Maintaining a healthy intestine is a complex process. Repairing tissue after infection or other types of injury depend on the integrated activity of multiple cell types. While research in this area has focused on the activity of different immune cells, mysteries about the mechanisms behind inflammatory bowel diseases, such as Crohn’s disease and colitis, remain.

Now, researchers at the Francis Crick Institute in London have uncovered a fundamental role of glial cells in the nervous system of the gut in maintaining a healthy intestine. These cells have been found to coordinate the immune responses of the gut following pathogen invasion and could be key targets when exploring new treatments for inflammatory bowel conditions.

This work is published in Nature in the paper, “Regulation of intestinal immunity and tissue repair by enteric glia.

“Sadly, currently treatments for inflammatory bowel disease are often limited to alleviating the symptoms, rather than tackling the cause,” said Fränze Progatzky, PhD, first author and postdoctoral scientist in the lab of Vassilis Pachnis, MD, PhD, group leader at the Francis Crick Institute. “Our insights into the importance of enteric glial cells in maintaining a healthy intestine open the door to further studies into how these cells work and interact with the immune system and in the future could help us develop potential new treatments for these conditions.”

Researchers studied the role of enteric glial cells in response to tissue damage. These cells lie within the gut wall and form part of the enteric nervous system which governs the contractions of intestinal muscles and other aspects of digestive function.

They infected mice with a common roundworm parasite, Heligmosomoides polygyrus, and found that when the parasite invades the gut wall, it leads to an upregulation of an interferon gamma (IFNγ) gene signature. Although IFNγ was thought to target immune cells, these findings show that one of its first targets are nearby glial cells. IFNγ activates these cells which then release signals that attract other immune cells to the site of damage to fight the infection.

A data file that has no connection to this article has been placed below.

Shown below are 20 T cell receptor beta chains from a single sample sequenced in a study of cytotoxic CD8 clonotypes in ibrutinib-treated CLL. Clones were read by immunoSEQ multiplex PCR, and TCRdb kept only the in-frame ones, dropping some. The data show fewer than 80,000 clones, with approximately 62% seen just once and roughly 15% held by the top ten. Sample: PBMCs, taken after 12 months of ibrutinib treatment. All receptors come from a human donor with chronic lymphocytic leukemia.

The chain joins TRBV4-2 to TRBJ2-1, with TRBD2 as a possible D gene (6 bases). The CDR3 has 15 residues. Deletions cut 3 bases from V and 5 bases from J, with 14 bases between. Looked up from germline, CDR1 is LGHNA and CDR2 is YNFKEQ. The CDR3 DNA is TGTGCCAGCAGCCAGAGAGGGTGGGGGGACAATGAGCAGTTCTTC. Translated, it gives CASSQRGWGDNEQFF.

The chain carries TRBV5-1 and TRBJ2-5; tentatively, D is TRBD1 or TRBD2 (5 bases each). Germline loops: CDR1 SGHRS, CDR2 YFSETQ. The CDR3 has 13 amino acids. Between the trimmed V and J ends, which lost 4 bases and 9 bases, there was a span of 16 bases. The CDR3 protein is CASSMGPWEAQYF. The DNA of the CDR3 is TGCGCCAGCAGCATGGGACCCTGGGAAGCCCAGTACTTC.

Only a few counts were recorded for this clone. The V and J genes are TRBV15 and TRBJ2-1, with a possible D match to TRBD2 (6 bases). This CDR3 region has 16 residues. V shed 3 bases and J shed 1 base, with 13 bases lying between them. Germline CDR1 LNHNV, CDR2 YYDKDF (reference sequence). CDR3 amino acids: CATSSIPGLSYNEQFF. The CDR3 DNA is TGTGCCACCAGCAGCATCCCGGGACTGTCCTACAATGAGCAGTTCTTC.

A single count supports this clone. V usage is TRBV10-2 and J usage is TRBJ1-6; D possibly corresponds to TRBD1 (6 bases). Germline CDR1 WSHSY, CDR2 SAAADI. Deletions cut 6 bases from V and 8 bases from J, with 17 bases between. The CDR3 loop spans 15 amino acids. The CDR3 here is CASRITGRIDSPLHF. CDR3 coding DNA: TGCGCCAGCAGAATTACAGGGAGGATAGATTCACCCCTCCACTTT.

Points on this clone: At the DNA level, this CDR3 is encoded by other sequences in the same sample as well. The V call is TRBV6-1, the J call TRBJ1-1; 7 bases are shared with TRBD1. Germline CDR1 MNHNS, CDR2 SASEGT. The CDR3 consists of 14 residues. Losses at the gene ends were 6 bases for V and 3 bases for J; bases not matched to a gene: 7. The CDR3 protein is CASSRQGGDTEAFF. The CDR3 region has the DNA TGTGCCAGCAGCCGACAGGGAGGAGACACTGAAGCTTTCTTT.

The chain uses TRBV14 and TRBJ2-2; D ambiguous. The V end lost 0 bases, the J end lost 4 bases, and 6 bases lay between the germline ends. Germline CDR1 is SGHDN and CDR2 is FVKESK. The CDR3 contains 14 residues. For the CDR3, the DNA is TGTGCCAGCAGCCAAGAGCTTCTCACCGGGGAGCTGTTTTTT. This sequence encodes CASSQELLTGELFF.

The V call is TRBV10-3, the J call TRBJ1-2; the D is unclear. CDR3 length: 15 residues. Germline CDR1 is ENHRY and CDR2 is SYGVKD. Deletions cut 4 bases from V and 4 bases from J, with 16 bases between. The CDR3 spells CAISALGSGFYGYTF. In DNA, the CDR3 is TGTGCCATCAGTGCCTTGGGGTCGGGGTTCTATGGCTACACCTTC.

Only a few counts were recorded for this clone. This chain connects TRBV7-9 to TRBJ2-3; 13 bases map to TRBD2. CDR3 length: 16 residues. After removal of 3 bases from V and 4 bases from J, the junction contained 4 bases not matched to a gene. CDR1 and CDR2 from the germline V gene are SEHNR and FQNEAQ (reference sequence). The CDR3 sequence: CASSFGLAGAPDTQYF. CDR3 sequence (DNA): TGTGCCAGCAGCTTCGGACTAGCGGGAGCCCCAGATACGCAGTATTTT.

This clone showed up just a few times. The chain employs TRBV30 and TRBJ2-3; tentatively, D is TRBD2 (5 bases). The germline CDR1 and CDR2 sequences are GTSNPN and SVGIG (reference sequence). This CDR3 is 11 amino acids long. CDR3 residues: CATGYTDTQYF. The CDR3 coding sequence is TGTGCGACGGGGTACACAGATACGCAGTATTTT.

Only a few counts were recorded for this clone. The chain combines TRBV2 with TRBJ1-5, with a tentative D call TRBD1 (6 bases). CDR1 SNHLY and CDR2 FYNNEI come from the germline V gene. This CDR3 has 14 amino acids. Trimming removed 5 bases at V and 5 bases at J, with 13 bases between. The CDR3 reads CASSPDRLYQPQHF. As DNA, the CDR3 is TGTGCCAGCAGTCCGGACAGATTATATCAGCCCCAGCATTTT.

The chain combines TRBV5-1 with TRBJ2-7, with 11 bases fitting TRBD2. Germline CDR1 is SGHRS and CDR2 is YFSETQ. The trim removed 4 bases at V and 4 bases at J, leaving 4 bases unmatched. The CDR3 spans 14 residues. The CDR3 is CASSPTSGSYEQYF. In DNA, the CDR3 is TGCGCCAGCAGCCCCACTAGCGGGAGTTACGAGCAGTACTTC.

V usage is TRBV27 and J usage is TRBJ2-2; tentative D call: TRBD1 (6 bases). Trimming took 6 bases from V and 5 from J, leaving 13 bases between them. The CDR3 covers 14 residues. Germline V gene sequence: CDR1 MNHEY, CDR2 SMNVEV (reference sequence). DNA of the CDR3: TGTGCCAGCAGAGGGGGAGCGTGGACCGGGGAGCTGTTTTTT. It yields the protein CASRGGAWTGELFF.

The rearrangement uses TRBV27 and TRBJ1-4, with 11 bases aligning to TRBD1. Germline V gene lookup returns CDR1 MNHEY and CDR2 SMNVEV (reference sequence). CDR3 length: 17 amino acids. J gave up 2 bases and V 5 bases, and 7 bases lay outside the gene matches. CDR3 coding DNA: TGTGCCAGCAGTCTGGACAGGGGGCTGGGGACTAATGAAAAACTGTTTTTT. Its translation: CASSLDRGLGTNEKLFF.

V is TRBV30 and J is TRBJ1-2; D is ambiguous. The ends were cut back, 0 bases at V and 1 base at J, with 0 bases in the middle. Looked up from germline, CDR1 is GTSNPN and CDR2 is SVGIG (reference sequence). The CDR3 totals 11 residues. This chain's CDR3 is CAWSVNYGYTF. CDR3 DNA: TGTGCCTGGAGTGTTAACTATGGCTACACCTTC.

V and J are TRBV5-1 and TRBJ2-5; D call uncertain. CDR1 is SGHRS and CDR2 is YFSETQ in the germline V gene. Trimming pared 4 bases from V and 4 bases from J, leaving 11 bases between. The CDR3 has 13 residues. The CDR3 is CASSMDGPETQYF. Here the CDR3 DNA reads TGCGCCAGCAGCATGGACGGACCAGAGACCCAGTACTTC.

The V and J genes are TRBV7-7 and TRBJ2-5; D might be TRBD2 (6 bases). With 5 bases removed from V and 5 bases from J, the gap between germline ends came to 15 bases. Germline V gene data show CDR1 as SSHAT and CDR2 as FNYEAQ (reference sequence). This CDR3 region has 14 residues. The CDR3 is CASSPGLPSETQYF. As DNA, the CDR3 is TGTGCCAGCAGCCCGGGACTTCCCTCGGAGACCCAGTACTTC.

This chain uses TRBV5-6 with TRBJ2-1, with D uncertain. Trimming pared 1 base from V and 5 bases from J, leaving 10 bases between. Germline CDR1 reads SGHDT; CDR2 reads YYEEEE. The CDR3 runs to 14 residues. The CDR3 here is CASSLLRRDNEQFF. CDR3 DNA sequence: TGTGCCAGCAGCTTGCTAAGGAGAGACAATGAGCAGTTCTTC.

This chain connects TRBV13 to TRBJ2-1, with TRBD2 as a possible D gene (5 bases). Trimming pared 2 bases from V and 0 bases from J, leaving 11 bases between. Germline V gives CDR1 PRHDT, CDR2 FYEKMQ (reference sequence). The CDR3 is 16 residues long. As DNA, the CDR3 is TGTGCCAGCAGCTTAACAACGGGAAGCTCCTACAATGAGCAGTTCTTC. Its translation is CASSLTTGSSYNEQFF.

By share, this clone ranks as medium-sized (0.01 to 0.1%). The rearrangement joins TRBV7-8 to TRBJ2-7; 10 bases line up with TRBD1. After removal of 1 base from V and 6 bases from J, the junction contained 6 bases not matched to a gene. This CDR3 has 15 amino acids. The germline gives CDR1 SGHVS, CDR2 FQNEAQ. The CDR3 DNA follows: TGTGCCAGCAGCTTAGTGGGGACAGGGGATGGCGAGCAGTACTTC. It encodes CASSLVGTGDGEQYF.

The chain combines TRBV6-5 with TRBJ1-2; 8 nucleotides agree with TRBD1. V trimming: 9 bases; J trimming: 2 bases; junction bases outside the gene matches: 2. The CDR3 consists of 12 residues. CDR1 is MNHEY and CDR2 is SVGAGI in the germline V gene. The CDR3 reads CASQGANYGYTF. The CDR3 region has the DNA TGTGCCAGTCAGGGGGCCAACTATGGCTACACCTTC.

To identify if similar mechanisms occur in humans, the researchers analyzed data previously collected by others of colon samples from people with ulcerative colitis, a long-term condition where the colon and rectum become inflamed, and which causes severe diarrhea and stomach cramps. Similar to the mouse cells, IFNγ-dependent gene modules were also induced in enteric glial cells from patients with inflammatory bowel disease, suggesting that glial cells in the human gut are also implicated in inflammatory conditions of this organ.

The team also studied the role of glial cells in maintaining healthy intestinal gut tissues, in the absence of infection. To do this, they blocked the ability of enteric glial cells to be activated by interferon gamma and found that this led to tissue inflammation even in normal mice. This shows the cells are also important outside of disease or injury, in maintaining healthy intestinal tissue.

The authors noted that single-cell transcriptomics analysis of the tunica muscularis showed that, “glia-specific abrogation of IFNγ signaling leads to tissue-wide activation of pro-inflammatory transcriptional programs. Furthermore, disruption of the IFNγ–EGC signaling axis enhanced the inflammatory and granulomatous response of the tunica muscularis to helminths.”

“Glial cells are present in many organs,” said Pachnis, “so it’s possible they also play similar roles in maintaining healthy tissue and mounting appropriate responses to pathogens or toxins in other parts of the body. It will be exciting to explore this possibility further.”

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